#20   Acting for Singers


Bay Area Opera and Musical Theater Director David Ostwald has written a fine text book “Acting  for Singers”, subtitled Creating Believable Singing Characters, available through Oxford University Press.  

This is a well-designed systematic approach which clarifies a sequence of steps one can follow to develop convincing characters and interpretations in opera, musical theater, art songs and auditions. 

One learns how to analyze the dramatic structure of a piece, fashion a theme statement, define the character’s super-objective and motivate the character’s actions from moment to moment.

The exercises are all given in the context of the special requirements of the singer; to help them remain un-entangled with physical tensions that may arise in expressing emotions so that they may maintain their vocal flexibility. 

Included in the book are  exercises for the individual,  as well  activities for groups in the acting class setting.  

A regular director for many of the regional companies of the Bay Area, including BASOTI and West Bay Opera, Ostwald’s unique approach to finding the through line of a characters’ development leads to inspired and inspiring productions.

Ostwald’s Ten Maxims of Believable Singing Acting


  1. Your characters believe they’re real people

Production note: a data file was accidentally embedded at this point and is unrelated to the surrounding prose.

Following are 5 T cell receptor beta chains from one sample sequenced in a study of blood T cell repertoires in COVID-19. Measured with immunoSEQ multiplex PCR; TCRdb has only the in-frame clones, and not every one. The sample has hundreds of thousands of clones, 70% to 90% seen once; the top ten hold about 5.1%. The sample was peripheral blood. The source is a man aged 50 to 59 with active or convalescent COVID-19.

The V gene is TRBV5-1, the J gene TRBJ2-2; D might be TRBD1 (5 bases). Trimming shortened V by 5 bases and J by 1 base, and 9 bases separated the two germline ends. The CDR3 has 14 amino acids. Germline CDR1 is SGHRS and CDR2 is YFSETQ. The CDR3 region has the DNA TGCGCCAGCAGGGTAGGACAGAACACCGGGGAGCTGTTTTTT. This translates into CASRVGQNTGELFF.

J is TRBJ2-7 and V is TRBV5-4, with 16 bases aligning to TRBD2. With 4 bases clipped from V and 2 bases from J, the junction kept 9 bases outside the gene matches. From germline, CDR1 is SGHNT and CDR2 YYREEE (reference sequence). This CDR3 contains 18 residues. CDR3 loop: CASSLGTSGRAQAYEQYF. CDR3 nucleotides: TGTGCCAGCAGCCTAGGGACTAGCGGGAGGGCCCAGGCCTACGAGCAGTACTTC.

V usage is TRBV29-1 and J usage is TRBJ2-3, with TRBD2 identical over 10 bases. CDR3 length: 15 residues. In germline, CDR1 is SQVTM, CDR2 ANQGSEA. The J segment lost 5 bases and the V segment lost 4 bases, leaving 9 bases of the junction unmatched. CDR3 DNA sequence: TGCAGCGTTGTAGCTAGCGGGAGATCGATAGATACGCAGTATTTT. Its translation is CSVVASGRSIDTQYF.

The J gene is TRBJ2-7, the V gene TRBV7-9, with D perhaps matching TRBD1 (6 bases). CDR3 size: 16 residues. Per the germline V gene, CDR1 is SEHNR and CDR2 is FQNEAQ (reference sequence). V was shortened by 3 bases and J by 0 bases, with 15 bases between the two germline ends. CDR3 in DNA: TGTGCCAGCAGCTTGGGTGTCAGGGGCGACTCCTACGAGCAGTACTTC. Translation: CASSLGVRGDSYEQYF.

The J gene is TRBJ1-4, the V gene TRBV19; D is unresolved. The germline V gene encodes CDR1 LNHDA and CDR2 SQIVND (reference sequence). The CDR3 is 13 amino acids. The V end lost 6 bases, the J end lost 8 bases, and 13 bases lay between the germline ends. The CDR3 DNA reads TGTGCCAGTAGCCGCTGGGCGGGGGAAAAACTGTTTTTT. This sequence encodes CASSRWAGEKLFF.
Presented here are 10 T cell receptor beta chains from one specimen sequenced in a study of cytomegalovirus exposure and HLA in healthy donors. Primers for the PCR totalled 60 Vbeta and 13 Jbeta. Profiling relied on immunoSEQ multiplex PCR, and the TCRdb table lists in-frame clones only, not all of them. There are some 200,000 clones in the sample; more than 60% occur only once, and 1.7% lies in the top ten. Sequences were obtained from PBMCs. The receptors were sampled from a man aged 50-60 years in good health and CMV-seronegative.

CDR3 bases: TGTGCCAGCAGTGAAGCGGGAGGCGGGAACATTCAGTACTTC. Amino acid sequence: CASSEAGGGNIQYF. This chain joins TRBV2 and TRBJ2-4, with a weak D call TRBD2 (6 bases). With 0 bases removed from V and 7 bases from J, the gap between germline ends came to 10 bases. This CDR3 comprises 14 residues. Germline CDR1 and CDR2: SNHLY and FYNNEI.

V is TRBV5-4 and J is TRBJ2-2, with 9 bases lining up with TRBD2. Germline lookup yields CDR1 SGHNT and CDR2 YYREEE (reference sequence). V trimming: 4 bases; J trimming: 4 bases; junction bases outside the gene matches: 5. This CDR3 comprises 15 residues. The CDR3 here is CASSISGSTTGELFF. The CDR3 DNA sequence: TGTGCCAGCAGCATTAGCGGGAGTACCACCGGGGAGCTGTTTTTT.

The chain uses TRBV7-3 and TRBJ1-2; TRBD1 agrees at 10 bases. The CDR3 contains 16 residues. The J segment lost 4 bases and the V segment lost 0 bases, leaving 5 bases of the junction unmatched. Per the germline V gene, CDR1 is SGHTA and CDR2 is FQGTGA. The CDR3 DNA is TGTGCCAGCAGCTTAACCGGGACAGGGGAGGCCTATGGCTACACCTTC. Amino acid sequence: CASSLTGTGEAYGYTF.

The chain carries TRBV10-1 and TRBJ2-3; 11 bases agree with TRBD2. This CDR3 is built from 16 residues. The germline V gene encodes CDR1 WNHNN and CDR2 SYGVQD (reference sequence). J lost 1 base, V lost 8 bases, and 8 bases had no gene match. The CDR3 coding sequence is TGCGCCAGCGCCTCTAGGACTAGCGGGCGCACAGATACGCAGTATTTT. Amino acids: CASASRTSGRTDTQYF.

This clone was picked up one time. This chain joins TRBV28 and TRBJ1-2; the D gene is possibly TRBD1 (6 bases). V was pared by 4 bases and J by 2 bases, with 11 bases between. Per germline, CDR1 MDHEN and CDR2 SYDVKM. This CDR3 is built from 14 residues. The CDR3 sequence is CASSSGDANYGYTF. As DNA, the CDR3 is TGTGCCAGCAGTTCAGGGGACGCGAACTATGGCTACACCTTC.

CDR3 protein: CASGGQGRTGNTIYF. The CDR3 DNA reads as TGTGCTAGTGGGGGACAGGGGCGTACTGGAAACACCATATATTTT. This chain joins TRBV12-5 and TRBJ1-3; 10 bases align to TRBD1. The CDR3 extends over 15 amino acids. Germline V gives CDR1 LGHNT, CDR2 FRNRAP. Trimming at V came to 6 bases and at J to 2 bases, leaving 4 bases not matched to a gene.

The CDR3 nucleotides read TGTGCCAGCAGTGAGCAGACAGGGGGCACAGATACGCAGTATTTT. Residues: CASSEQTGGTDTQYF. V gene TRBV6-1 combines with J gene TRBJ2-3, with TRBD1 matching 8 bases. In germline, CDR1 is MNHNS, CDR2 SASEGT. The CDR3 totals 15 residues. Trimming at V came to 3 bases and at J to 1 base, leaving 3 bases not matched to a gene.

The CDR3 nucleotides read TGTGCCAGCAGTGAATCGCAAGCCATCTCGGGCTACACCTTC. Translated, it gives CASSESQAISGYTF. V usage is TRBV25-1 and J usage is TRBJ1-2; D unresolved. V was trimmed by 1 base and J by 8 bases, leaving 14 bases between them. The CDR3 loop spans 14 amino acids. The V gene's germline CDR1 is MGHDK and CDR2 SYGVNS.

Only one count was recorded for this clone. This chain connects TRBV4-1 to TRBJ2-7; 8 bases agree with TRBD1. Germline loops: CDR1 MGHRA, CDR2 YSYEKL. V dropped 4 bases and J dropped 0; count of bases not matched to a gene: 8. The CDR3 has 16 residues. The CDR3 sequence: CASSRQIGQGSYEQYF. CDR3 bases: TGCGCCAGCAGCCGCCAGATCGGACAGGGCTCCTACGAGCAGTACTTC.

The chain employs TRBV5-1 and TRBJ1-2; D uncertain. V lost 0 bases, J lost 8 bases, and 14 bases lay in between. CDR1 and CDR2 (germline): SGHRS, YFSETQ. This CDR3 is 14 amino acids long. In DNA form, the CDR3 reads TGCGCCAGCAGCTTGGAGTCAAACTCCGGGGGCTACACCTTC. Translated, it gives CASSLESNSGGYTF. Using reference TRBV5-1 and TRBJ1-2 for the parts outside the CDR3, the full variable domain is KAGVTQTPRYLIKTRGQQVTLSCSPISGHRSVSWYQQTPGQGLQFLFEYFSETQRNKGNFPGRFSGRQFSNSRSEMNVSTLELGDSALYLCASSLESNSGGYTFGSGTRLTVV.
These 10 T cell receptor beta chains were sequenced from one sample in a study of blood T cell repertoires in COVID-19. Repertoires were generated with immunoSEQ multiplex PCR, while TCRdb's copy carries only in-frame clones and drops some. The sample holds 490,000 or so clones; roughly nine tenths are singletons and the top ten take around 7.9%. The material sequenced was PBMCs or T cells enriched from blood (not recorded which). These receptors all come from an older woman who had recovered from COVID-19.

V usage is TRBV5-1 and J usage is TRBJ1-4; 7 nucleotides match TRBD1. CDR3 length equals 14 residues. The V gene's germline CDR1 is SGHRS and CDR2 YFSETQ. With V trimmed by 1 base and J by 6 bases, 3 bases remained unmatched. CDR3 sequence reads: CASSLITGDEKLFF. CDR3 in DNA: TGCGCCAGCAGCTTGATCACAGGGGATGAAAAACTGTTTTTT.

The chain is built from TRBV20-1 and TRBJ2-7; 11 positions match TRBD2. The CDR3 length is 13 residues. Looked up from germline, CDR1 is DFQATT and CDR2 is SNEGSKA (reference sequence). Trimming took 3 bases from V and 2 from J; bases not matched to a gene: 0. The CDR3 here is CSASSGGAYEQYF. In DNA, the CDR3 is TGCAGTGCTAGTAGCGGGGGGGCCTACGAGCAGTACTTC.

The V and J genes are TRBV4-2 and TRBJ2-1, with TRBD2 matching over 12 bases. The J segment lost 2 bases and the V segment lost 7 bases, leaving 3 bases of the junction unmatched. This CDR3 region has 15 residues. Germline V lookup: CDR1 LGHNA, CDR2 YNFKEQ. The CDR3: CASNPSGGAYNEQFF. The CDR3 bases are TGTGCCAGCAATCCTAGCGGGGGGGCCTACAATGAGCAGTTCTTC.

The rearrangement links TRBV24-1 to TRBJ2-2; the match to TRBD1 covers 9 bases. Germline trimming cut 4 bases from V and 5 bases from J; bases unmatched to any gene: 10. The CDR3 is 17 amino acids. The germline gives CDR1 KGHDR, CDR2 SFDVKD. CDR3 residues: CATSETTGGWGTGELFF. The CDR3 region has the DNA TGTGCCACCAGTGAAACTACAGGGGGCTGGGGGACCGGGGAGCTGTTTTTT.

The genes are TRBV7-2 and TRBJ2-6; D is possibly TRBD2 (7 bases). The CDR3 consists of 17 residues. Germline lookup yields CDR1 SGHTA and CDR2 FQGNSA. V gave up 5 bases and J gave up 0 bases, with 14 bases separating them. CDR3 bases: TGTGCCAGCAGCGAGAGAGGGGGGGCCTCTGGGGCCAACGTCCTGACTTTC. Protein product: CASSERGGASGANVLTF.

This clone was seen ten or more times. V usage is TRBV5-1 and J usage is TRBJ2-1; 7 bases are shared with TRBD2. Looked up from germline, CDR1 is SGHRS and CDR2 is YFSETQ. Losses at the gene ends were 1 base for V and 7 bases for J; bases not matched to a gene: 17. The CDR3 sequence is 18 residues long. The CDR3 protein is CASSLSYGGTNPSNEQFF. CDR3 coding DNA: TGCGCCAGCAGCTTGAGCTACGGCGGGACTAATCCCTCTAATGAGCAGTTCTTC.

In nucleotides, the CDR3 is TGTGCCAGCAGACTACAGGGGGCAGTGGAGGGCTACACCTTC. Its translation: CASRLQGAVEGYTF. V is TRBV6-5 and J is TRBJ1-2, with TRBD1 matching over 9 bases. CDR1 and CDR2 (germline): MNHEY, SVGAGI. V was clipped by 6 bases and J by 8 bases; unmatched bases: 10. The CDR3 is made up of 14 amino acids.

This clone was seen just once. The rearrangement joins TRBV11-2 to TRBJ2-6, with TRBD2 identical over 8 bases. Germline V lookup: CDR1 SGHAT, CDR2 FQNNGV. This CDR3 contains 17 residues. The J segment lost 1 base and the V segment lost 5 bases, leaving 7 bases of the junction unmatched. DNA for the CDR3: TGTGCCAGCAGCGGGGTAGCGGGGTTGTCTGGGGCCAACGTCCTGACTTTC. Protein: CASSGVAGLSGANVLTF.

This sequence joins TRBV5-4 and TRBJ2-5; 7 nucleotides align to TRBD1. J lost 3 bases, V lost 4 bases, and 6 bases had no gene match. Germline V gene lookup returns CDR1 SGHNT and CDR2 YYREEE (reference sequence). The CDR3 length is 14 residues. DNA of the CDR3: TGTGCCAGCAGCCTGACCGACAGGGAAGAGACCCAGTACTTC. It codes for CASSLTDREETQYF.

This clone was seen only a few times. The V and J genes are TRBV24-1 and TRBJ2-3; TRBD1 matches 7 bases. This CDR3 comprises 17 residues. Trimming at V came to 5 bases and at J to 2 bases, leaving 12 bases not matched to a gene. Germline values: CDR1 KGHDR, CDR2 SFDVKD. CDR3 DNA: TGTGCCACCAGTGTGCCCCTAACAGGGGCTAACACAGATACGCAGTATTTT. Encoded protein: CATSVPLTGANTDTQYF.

2. Your music is your characters’ feelings

  3. All humans have a common reservoir of feelings

  4. You are always you

  5. If you don’t let it show, the audience can’t know

  6. You are making art

  7. Believable characters engage your audience

  8. You make your characters believable by endowing them with convincing, apparently spontaneous , re-creations of real human behavior.

  9. Play the  minutiae of what’s happenin

  10. Never try to repeat results  


Try This:

When looking at a piece of vocal music this week notice how your interpretive skills are improved by looking for answers to these questions:

Where is the character?

When in history and in the lifetime of the character is this event occurring?

Who is the character in relation to others?

What does your character want?

Why do they want it?

What is the theme of the piece (love, jealously, joy, fear, etc.)? 


Have a very fine week, and rest from your labors!



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Copyright © 2010 by Sarah Oppenheim-Beggs